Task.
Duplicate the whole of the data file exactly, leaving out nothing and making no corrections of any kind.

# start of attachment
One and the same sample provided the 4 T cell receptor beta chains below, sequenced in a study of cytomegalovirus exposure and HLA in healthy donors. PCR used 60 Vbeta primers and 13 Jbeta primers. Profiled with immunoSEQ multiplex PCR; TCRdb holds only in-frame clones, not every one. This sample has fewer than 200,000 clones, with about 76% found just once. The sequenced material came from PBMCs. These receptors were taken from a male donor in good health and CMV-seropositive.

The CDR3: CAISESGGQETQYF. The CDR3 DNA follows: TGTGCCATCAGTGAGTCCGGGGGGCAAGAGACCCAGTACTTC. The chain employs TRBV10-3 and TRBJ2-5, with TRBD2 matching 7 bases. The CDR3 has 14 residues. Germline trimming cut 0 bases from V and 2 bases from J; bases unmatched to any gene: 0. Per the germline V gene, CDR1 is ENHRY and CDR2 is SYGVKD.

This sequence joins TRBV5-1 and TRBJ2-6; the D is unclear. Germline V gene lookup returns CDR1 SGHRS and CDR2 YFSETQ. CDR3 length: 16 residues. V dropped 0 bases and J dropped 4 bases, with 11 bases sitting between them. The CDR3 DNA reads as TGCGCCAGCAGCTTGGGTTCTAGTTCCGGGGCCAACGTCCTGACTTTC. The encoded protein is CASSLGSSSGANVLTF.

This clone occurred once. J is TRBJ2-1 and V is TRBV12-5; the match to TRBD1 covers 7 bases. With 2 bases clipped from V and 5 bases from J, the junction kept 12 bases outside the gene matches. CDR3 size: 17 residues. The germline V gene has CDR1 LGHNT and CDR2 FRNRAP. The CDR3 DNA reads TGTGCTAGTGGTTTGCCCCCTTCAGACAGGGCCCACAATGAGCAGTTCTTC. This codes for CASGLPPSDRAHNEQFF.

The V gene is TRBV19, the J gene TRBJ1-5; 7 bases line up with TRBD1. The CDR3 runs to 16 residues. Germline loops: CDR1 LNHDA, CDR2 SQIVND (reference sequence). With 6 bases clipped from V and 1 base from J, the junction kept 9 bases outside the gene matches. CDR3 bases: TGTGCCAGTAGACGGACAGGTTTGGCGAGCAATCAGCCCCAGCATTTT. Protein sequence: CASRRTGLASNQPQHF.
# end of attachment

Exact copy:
One and the same sample provided the 4 T cell receptor beta chains below, sequenced in a study of cytomegalovirus exposure and HLA in healthy donors. PCR used 60 Vbeta primers and 13 Jbeta primers. Profiled with immunoSEQ multiplex PCR; TCRdb holds only in-frame clones, not every one. This sample has fewer than 200,000 clones, with about 76% found just once. The sequenced material came from PBMCs. These receptors were taken from a male donor in good health and CMV-seropositive.

The CDR3: CAISESGGQETQYF. The CDR3 DNA follows: TGTGCCATCAGTGAGTCCGGGGGGCAAGAGACCCAGTACTTC. The chain employs TRBV10-3 and TRBJ2-5, with TRBD2 matching 7 bases. The CDR3 has 14 residues. Germline trimming cut 0 bases from V and 2 bases from J; bases unmatched to any gene: 0. Per the germline V gene, CDR1 is ENHRY and CDR2 is SYGVKD.

This sequence joins TRBV5-1 and TRBJ2-6; the D is unclear. Germline V gene lookup returns CDR1 SGHRS and CDR2 YFSETQ. CDR3 length: 16 residues. V dropped 0 bases and J dropped 4 bases, with 11 bases sitting between them. The CDR3 DNA reads as TGCGCCAGCAGCTTGGGTTCTAGTTCCGGGGCCAACGTCCTGACTTTC. The encoded protein is CASSLGSSSGANVLTF.

This clone occurred once. J is TRBJ2-1 and V is TRBV12-5; the match to TRBD1 covers 7 bases. With 2 bases clipped from V and 5 bases from J, the junction kept 12 bases outside the gene matches. CDR3 size: 17 residues. The germline V gene has CDR1 LGHNT and CDR2 FRNRAP. The CDR3 DNA reads TGTGCTAGTGGTTTGCCCCCTTCAGACAGGGCCCACAATGAGCAGTTCTTC. This codes for CASGLPPSDRAHNEQFF.

The V gene is TRBV19, the J gene TRBJ1-5; 7 bases line up with TRBD1. The CDR3 runs to 16 residues. Germline loops: CDR1 LNHDA, CDR2 SQIVND (reference sequence). With 6 bases clipped from V and 1 base from J, the junction kept 9 bases outside the gene matches. CDR3 bases: TGTGCCAGTAGACGGACAGGTTTGGCGAGCAATCAGCCCCAGCATTTT. Protein sequence: CASRRTGLASNQPQHF.